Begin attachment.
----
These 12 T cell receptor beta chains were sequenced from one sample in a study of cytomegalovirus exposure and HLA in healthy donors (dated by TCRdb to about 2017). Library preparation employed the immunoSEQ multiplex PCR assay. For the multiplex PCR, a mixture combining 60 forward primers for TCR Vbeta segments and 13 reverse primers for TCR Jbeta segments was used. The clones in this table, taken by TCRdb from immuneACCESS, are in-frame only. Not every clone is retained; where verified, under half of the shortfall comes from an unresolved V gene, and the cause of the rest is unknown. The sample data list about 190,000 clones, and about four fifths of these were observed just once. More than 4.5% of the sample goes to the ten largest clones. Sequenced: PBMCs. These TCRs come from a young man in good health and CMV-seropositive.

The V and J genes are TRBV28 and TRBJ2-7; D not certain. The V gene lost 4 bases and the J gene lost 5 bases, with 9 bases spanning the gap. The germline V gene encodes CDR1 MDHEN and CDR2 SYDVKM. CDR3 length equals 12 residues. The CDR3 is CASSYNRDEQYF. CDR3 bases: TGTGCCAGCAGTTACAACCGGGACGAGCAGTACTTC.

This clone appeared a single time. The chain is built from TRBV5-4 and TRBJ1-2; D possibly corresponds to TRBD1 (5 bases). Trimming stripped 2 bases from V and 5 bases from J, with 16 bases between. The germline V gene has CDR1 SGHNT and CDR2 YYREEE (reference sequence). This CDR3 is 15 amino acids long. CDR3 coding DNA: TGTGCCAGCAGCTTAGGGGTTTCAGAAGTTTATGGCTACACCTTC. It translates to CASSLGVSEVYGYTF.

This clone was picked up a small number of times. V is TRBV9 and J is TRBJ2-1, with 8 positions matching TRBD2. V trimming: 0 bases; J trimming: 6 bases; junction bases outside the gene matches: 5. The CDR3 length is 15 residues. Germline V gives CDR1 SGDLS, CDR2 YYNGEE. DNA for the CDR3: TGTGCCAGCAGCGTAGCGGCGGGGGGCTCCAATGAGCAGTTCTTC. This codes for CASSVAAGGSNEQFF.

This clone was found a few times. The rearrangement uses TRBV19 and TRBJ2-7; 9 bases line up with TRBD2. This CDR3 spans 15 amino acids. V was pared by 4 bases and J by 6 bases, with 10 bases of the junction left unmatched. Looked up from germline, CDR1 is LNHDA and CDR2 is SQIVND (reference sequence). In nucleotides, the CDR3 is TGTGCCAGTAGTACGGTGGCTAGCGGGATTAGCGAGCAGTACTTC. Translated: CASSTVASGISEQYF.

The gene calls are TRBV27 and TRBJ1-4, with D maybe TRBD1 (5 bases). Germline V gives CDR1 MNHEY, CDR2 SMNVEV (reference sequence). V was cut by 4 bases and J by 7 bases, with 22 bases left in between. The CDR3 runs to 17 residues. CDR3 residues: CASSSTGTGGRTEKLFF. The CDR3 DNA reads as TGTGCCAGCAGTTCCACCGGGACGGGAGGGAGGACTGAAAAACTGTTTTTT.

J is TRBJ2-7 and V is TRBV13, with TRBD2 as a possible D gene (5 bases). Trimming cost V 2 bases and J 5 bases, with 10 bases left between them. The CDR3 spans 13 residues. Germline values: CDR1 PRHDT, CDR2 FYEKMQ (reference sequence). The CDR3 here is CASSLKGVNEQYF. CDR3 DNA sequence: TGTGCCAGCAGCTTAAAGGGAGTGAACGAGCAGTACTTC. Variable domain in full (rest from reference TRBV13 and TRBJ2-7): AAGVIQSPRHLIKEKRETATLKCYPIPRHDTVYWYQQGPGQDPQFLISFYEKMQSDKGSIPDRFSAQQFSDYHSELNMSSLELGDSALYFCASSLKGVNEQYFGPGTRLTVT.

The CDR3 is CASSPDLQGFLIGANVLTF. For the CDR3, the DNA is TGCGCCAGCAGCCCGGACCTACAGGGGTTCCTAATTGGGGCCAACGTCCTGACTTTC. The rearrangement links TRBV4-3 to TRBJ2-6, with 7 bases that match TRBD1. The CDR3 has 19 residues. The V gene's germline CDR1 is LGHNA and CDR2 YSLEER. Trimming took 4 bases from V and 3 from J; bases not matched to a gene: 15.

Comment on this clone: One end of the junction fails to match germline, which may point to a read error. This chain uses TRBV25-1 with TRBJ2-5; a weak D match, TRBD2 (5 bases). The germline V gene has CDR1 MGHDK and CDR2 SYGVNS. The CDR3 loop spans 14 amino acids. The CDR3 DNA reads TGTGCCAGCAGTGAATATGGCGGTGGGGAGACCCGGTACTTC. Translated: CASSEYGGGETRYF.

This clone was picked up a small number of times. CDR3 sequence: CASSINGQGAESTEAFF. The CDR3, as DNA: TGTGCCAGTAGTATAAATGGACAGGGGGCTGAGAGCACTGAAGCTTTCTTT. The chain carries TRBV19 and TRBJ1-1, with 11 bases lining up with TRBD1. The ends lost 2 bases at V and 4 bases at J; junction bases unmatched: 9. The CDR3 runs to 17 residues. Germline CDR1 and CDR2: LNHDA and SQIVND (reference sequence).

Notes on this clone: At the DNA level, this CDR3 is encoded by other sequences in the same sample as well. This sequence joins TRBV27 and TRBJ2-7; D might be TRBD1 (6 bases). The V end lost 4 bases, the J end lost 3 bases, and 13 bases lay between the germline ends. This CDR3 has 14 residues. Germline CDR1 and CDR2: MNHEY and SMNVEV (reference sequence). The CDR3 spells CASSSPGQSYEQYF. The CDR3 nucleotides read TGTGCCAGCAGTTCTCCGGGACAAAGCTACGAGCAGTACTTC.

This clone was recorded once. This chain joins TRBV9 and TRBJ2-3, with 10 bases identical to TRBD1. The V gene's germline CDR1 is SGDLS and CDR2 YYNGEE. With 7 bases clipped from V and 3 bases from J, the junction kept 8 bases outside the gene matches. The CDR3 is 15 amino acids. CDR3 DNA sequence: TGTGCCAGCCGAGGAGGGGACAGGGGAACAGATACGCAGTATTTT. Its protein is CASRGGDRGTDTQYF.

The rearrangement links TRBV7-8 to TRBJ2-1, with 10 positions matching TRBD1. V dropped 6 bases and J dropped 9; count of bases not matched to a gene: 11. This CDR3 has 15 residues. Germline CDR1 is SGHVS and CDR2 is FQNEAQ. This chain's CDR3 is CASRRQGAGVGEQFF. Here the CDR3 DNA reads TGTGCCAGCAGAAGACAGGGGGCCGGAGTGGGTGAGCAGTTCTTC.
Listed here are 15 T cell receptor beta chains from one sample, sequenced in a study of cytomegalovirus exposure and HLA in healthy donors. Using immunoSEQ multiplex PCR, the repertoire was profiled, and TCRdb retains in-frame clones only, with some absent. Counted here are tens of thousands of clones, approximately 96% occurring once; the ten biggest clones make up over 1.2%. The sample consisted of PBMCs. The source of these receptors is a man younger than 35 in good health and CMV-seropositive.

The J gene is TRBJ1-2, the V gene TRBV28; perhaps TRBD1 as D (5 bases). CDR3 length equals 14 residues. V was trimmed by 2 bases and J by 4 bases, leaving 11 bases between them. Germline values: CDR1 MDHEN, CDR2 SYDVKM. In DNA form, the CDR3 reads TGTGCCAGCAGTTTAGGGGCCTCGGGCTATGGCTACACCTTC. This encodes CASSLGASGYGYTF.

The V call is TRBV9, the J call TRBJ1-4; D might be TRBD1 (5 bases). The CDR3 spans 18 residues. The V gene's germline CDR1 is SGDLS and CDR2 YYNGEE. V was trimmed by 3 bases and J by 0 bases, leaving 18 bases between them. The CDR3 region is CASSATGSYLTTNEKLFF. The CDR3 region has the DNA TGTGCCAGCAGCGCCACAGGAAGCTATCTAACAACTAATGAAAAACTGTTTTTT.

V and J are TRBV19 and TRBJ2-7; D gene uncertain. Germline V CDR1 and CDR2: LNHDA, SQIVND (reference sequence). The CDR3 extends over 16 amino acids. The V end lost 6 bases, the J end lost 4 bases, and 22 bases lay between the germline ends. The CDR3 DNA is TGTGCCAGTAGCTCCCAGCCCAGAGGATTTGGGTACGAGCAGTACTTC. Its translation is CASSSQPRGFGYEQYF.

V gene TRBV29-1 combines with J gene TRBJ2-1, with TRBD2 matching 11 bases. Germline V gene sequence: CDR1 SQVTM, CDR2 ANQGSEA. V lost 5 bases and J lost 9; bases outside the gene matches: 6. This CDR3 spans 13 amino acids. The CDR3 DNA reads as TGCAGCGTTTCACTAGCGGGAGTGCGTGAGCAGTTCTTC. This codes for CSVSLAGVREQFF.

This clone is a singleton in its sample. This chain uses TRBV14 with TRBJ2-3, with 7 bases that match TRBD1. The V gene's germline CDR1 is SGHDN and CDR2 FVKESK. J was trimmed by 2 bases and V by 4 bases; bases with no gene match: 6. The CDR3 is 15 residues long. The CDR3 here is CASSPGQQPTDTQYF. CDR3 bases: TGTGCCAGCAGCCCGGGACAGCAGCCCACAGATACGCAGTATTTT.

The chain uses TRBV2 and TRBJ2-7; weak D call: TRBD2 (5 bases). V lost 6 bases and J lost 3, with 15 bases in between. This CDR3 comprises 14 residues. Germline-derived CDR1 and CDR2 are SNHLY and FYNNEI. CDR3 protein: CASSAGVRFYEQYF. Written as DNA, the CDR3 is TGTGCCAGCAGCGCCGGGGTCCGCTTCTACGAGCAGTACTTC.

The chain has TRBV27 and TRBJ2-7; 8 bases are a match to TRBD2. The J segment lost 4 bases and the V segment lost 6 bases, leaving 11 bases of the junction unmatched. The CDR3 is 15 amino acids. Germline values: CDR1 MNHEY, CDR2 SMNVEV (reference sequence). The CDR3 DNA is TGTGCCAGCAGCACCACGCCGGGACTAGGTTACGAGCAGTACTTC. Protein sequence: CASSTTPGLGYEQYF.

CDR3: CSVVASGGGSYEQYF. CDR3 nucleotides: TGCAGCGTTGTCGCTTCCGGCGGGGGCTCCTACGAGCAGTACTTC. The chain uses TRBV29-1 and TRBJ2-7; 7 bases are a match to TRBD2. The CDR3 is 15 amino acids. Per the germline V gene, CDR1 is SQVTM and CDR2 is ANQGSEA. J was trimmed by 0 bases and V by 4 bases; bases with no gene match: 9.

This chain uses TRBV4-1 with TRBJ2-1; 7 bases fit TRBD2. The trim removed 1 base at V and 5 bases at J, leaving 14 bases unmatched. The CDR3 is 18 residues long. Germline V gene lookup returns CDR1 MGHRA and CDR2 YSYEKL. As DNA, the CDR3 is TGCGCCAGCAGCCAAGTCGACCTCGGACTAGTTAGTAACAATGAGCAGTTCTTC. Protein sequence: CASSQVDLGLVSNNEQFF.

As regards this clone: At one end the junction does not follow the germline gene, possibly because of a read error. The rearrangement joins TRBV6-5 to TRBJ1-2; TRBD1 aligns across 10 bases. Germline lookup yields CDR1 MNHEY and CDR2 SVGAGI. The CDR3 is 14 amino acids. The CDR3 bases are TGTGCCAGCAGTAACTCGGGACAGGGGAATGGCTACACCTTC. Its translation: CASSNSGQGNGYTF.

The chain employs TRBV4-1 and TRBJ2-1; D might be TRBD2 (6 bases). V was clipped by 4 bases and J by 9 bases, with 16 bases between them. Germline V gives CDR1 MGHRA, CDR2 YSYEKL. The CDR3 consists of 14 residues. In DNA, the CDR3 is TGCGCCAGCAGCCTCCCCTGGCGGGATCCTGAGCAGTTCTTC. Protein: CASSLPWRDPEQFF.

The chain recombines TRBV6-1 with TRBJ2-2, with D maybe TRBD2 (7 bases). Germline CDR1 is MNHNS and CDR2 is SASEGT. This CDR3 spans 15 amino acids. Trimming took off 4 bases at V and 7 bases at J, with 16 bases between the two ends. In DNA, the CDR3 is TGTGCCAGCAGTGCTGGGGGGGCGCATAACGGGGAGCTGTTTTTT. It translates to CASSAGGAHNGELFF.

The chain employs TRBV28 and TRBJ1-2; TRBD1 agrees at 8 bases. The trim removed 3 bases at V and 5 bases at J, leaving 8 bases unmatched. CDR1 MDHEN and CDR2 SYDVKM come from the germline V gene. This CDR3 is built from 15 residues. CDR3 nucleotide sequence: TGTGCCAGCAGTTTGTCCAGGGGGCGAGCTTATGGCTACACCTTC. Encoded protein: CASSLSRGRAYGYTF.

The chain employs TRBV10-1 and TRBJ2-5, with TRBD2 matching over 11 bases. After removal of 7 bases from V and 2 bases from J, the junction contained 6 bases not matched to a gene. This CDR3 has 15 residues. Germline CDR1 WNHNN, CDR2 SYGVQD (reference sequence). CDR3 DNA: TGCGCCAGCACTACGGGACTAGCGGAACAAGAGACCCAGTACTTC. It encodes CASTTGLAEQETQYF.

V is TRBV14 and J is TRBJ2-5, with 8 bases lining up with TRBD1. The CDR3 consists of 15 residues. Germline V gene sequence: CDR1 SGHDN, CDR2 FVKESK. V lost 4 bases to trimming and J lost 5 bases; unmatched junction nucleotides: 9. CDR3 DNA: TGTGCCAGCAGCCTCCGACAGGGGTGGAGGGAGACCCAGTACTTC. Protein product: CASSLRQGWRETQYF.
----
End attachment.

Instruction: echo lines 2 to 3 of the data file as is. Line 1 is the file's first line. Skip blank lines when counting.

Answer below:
The V and J genes are TRBV28 and TRBJ2-7; D not certain. The V gene lost 4 bases and the J gene lost 5 bases, with 9 bases spanning the gap. The germline V gene encodes CDR1 MDHEN and CDR2 SYDVKM. CDR3 length equals 12 residues. The CDR3 is CASSYNRDEQYF. CDR3 bases: TGTGCCAGCAGTTACAACCGGGACGAGCAGTACTTC.

This clone appeared a single time. The chain is built from TRBV5-4 and TRBJ1-2; D possibly corresponds to TRBD1 (5 bases). Trimming stripped 2 bases from V and 5 bases from J, with 16 bases between. The germline V gene has CDR1 SGHNT and CDR2 YYREEE (reference sequence). This CDR3 is 15 amino acids long. CDR3 coding DNA: TGTGCCAGCAGCTTAGGGGTTTCAGAAGTTTATGGCTACACCTTC. It translates to CASSLGVSEVYGYTF.